From the Publisher

David Ricardo comes to life to discuss international trade theory and policy with Ed Johnson, a fictional American television manufacturer seeking protection from Japanese televisions. Their dialogue is a sophisticated, rigorous discussion of virtually every major issue in trade theory and policy. To illustrate the positive and normative effects of international trade and trade policy, Ricardo takes the reader and Ed Johnson into the future to see an America of free-trade and an America of complete self- sufficiency. The fictional element brings these topics to life so that students gain the intuition and understanding of how trade changes the lives of people and the industries they work in. The fundamental intuition of how international markets function including general equilibrium effects and policy analysis is provided. --This text refers to an out of print or unavailable edition of this title.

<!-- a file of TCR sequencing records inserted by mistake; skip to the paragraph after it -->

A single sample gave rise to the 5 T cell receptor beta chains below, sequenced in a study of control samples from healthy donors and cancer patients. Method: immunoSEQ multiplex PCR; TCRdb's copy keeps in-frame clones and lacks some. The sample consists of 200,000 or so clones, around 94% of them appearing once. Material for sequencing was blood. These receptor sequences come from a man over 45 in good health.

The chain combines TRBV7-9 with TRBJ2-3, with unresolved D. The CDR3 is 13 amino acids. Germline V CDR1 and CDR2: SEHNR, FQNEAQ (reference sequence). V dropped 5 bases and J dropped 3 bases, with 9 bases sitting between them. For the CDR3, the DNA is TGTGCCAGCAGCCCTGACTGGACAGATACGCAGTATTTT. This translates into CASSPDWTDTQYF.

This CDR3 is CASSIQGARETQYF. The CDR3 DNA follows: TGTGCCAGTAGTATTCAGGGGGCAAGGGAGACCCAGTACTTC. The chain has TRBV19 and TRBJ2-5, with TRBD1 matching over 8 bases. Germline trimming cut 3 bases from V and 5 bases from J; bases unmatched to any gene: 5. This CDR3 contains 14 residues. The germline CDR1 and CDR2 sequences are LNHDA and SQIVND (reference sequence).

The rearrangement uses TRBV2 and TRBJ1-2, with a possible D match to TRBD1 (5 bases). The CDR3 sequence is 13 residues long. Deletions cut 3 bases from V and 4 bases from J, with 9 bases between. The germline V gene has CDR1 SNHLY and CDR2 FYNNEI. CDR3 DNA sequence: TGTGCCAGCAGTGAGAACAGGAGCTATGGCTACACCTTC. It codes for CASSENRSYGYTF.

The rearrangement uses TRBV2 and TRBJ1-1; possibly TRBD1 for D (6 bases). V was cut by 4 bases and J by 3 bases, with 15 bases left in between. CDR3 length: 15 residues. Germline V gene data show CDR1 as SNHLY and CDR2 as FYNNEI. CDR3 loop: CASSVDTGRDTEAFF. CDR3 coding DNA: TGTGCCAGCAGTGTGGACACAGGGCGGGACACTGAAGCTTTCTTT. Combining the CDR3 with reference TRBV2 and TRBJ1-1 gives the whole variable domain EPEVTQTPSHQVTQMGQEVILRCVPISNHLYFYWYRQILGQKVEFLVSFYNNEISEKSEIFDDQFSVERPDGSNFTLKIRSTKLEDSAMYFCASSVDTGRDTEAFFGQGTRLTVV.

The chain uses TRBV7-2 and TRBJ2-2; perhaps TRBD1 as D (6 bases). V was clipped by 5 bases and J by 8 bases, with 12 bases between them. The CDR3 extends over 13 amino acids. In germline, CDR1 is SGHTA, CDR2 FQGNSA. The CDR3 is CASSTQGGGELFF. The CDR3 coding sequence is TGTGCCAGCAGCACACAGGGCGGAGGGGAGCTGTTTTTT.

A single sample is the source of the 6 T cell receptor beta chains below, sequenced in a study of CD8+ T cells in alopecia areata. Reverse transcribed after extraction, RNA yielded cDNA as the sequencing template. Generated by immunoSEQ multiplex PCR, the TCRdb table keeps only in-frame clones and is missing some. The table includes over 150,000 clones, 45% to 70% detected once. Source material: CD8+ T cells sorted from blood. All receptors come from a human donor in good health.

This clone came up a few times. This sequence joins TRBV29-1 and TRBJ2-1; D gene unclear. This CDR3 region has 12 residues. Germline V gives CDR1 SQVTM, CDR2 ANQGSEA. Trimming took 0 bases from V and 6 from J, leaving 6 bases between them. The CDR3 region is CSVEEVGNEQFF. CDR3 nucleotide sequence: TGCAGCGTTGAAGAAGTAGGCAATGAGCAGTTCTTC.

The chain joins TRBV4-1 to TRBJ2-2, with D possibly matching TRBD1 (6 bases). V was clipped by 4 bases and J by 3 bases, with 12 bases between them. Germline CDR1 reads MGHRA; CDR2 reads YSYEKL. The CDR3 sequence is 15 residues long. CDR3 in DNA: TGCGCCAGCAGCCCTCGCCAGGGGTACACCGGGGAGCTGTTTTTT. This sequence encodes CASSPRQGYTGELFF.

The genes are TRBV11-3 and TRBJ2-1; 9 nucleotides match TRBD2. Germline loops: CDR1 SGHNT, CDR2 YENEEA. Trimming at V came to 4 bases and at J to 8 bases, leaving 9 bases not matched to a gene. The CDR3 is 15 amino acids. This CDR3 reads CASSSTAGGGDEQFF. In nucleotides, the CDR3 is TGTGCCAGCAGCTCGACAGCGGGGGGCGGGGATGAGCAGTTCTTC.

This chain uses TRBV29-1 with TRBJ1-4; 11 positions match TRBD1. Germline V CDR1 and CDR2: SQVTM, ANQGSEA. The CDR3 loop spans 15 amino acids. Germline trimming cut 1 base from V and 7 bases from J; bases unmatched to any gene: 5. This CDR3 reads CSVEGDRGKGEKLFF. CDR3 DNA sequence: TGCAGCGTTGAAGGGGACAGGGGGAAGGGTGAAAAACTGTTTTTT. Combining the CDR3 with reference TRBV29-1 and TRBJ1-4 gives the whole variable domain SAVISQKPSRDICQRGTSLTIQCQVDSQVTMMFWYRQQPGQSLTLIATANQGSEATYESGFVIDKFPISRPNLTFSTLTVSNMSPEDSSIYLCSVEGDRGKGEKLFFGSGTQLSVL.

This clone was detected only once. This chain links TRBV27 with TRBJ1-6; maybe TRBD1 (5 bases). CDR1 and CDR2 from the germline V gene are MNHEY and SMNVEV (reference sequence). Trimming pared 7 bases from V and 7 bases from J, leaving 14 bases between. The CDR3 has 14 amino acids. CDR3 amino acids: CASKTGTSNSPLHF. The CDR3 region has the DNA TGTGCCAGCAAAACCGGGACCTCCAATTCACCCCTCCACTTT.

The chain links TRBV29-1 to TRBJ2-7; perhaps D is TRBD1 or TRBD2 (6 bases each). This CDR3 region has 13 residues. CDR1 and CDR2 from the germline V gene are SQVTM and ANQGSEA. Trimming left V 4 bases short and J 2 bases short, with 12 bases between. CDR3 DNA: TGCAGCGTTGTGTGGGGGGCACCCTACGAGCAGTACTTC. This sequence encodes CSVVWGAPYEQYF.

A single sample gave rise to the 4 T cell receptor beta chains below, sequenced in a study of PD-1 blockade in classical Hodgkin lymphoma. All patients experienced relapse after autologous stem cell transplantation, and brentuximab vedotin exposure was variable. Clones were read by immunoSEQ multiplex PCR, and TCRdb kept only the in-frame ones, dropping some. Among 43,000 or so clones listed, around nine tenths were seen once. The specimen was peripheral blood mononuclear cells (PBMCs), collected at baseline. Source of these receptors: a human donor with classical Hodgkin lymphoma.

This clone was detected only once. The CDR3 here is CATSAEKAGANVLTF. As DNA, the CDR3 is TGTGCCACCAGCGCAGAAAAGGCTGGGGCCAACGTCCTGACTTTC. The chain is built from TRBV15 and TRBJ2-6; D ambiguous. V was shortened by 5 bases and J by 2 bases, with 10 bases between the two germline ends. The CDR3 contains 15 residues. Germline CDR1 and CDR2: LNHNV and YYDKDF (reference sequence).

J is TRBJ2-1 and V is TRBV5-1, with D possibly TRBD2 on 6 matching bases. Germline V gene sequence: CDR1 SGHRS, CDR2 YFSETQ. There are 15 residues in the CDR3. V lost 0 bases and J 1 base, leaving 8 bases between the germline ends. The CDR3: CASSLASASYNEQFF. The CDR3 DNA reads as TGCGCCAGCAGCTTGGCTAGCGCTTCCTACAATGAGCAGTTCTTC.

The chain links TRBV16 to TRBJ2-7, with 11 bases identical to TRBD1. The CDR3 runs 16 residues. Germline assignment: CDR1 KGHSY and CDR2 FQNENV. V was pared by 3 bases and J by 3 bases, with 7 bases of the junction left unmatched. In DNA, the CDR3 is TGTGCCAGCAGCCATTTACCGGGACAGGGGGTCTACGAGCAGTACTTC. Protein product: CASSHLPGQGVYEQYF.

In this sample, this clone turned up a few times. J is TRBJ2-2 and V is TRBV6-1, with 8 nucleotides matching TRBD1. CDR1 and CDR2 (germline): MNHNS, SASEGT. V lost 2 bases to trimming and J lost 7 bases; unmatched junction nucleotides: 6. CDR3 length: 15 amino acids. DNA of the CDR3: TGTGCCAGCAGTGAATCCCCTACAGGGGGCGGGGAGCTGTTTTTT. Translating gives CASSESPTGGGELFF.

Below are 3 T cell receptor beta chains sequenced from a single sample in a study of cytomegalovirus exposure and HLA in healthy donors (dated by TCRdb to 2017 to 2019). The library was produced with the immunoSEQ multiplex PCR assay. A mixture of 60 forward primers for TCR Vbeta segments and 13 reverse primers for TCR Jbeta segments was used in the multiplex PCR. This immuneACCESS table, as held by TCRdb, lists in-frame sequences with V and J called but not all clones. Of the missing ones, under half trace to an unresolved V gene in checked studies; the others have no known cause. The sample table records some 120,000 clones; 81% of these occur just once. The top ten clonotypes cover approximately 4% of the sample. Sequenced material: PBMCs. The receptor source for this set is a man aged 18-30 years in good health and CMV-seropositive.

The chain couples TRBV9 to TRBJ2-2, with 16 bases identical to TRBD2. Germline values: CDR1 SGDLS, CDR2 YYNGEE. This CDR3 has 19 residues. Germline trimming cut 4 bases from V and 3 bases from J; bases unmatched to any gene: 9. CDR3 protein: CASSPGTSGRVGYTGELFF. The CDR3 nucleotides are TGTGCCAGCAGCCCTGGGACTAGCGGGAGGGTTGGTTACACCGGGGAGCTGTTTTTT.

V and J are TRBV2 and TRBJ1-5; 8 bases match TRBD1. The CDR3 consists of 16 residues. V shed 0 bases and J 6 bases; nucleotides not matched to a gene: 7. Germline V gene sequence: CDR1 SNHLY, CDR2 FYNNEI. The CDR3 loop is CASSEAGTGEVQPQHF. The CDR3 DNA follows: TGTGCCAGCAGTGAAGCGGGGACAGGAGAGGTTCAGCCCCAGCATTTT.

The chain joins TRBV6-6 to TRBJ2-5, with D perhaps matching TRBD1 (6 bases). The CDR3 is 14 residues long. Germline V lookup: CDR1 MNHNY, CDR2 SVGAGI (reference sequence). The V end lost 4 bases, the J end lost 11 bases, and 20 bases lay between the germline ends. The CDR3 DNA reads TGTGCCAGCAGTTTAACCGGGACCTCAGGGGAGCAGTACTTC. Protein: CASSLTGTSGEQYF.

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Customer Reviews

4.7 out of 5 stars
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Like most economists, Roberts makes the case for free trade in terms of efficiency.
P. Murray
A real eye opener for free-traders, and a wonderful teaching tool for those "in the know".
Julieanne Wilson
These books provide interesting reading to help supplement learning about economics.
redsfan1358

Most Helpful Customer Reviews

14 of 15 people found the following review helpful By James Schoonmaker on May 15, 2000
Format: Paperback